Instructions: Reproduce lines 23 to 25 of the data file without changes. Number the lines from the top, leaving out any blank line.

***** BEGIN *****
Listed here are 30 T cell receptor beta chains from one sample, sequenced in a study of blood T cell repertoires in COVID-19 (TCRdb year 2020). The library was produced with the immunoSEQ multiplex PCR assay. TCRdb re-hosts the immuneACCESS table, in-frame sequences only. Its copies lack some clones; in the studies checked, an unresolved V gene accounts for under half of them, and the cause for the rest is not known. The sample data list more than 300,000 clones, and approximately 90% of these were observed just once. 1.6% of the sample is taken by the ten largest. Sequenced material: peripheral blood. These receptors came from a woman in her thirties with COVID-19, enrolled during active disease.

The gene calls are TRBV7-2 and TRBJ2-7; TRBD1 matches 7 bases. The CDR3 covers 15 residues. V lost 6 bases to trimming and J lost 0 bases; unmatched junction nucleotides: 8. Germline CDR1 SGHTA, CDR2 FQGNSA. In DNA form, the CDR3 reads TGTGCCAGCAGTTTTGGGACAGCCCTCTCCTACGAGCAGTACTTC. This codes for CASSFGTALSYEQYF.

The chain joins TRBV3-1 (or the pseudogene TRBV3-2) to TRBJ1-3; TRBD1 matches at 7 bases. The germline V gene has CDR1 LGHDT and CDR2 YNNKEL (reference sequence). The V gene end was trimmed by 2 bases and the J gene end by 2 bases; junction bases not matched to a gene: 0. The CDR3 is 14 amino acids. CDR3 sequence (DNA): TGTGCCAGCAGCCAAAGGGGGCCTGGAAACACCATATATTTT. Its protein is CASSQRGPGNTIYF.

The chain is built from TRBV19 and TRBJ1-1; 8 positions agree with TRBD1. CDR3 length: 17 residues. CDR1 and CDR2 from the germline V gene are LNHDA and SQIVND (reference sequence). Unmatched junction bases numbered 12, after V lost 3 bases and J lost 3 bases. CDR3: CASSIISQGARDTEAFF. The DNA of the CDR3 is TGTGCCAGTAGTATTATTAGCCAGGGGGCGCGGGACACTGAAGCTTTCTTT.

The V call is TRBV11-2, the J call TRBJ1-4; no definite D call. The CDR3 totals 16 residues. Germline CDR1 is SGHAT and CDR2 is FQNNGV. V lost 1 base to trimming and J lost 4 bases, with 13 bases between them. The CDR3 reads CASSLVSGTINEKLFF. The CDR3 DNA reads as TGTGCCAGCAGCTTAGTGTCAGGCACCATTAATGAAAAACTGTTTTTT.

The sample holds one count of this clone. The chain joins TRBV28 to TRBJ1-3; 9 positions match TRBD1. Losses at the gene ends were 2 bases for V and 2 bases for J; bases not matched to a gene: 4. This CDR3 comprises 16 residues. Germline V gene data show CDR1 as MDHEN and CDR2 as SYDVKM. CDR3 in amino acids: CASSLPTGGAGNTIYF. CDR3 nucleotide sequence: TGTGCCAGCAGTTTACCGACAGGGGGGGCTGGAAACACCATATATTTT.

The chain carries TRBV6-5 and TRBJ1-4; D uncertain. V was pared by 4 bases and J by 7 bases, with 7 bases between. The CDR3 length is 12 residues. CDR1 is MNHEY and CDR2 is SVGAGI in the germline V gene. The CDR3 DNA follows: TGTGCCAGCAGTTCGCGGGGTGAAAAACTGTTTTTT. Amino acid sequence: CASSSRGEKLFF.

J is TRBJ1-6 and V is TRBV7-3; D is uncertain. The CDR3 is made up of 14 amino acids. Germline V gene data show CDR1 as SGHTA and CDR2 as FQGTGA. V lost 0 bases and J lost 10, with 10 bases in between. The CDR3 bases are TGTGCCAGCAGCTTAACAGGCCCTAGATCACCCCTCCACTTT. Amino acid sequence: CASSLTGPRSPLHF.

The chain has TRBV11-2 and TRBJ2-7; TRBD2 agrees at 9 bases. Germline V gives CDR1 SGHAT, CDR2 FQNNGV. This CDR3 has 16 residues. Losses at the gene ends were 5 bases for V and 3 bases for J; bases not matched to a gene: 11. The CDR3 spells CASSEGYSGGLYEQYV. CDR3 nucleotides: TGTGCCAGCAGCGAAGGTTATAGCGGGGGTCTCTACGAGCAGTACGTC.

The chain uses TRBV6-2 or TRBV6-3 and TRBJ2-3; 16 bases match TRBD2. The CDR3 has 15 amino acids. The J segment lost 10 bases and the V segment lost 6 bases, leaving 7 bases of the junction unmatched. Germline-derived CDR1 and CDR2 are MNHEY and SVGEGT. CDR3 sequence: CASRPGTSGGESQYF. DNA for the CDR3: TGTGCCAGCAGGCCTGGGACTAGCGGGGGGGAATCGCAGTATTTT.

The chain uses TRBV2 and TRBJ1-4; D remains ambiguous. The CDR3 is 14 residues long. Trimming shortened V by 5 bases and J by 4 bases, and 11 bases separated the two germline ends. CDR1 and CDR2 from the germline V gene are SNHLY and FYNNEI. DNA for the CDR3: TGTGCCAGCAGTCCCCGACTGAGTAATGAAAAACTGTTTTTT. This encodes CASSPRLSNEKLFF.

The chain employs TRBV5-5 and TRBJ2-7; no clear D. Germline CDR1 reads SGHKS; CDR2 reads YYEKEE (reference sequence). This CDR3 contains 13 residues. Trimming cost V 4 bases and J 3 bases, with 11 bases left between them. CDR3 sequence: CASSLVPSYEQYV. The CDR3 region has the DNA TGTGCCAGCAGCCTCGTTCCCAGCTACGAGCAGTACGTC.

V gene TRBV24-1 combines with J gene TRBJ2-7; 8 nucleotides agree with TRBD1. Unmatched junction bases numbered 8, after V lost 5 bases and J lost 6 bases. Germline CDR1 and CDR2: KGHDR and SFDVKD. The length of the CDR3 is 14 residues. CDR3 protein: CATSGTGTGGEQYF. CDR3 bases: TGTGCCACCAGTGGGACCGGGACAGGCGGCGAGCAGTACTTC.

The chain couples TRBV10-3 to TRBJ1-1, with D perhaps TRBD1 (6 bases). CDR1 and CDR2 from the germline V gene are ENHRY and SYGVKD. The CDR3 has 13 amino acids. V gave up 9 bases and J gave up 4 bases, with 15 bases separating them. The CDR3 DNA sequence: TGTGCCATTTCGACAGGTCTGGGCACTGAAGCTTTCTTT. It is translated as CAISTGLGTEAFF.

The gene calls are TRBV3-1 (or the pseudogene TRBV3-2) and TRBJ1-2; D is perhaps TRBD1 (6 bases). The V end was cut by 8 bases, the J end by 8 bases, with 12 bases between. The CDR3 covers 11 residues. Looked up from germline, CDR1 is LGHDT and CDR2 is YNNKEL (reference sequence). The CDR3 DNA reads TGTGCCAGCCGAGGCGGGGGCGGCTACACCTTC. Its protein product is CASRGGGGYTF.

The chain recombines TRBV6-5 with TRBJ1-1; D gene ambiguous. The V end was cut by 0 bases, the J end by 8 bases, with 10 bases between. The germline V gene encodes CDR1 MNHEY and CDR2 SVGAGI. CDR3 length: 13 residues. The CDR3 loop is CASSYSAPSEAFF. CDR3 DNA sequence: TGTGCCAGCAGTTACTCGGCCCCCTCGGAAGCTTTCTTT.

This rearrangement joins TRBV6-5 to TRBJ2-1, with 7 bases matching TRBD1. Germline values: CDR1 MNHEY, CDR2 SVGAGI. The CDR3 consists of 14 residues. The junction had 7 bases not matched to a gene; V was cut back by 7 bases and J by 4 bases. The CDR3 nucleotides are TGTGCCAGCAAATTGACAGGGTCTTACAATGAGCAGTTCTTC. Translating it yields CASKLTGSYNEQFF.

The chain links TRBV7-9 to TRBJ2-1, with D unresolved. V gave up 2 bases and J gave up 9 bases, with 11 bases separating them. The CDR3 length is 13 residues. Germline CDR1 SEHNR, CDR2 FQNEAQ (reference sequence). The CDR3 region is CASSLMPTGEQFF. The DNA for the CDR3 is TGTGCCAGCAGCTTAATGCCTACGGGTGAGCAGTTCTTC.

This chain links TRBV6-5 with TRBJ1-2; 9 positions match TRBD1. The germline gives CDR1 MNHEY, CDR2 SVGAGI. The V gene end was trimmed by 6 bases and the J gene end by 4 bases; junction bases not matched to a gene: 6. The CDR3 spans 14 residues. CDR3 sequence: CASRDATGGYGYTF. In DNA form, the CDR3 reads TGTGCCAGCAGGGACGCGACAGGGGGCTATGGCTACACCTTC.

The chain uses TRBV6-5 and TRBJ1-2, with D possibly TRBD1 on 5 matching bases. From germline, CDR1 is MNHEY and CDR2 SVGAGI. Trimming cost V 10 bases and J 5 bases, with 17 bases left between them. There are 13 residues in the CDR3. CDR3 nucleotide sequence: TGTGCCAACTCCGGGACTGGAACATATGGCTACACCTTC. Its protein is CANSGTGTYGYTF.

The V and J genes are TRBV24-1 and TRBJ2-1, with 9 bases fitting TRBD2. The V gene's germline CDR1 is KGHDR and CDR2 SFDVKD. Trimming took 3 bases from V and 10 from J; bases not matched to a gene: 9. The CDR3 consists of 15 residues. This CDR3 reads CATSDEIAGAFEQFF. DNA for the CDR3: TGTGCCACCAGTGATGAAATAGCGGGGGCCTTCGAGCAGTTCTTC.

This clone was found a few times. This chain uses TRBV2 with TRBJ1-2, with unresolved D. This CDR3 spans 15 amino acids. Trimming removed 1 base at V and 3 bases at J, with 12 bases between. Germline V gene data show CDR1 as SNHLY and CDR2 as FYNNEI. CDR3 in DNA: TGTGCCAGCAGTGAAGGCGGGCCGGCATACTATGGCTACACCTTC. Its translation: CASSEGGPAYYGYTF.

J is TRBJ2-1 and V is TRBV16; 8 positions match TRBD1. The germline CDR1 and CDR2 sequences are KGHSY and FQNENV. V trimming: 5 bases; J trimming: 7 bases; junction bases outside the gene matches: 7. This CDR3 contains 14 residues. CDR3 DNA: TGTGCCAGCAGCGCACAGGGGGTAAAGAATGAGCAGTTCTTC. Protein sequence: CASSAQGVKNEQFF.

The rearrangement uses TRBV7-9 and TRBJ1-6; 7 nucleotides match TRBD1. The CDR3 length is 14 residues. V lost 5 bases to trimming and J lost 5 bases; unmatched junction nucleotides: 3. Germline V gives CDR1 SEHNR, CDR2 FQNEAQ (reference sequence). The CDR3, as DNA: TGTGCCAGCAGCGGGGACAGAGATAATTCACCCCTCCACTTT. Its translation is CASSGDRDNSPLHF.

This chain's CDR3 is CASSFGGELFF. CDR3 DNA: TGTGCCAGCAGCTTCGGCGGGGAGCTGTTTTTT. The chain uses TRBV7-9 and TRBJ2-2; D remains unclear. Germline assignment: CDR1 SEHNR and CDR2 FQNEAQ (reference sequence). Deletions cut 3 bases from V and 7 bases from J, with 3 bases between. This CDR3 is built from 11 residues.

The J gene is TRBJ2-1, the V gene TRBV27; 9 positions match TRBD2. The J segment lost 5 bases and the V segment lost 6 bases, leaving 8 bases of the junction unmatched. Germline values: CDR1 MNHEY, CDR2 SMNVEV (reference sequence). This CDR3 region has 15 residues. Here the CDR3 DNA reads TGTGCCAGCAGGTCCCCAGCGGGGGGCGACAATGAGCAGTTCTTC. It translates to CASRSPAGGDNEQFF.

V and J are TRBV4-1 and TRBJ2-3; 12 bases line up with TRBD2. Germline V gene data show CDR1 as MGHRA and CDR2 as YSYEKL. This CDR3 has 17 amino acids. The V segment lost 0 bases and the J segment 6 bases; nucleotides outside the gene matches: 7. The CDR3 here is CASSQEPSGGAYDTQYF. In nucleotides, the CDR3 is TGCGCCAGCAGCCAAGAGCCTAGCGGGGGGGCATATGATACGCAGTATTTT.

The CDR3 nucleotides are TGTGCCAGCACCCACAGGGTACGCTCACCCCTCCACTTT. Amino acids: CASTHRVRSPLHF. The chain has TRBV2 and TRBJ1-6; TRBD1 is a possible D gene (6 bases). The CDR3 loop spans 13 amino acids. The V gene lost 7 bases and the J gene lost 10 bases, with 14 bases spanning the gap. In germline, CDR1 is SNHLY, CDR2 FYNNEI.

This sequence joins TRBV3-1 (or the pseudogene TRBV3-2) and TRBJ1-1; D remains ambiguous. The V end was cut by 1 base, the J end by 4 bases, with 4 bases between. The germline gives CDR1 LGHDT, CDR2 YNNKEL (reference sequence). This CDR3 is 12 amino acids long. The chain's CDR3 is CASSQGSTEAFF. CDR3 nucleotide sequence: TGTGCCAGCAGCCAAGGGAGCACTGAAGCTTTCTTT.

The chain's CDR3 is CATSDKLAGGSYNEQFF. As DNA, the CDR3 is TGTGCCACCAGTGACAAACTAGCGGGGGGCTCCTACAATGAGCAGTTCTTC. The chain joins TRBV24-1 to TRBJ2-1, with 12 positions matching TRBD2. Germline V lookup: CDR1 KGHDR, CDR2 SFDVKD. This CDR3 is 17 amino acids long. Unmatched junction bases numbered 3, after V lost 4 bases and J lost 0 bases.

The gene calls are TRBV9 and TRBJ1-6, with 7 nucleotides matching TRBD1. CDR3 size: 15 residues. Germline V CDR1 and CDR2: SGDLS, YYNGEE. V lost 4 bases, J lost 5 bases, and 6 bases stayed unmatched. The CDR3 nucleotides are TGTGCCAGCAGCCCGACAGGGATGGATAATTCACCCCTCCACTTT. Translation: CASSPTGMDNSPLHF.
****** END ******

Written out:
J is TRBJ2-1 and V is TRBV16; 8 positions match TRBD1. The germline CDR1 and CDR2 sequences are KGHSY and FQNENV. V trimming: 5 bases; J trimming: 7 bases; junction bases outside the gene matches: 7. This CDR3 contains 14 residues. CDR3 DNA: TGTGCCAGCAGCGCACAGGGGGTAAAGAATGAGCAGTTCTTC. Protein sequence: CASSAQGVKNEQFF.

The rearrangement uses TRBV7-9 and TRBJ1-6; 7 nucleotides match TRBD1. The CDR3 length is 14 residues. V lost 5 bases to trimming and J lost 5 bases; unmatched junction nucleotides: 3. Germline V gives CDR1 SEHNR, CDR2 FQNEAQ (reference sequence). The CDR3, as DNA: TGTGCCAGCAGCGGGGACAGAGATAATTCACCCCTCCACTTT. Its translation is CASSGDRDNSPLHF.

This chain's CDR3 is CASSFGGELFF. CDR3 DNA: TGTGCCAGCAGCTTCGGCGGGGAGCTGTTTTTT. The chain uses TRBV7-9 and TRBJ2-2; D remains unclear. Germline assignment: CDR1 SEHNR and CDR2 FQNEAQ (reference sequence). Deletions cut 3 bases from V and 7 bases from J, with 3 bases between. This CDR3 is built from 11 residues.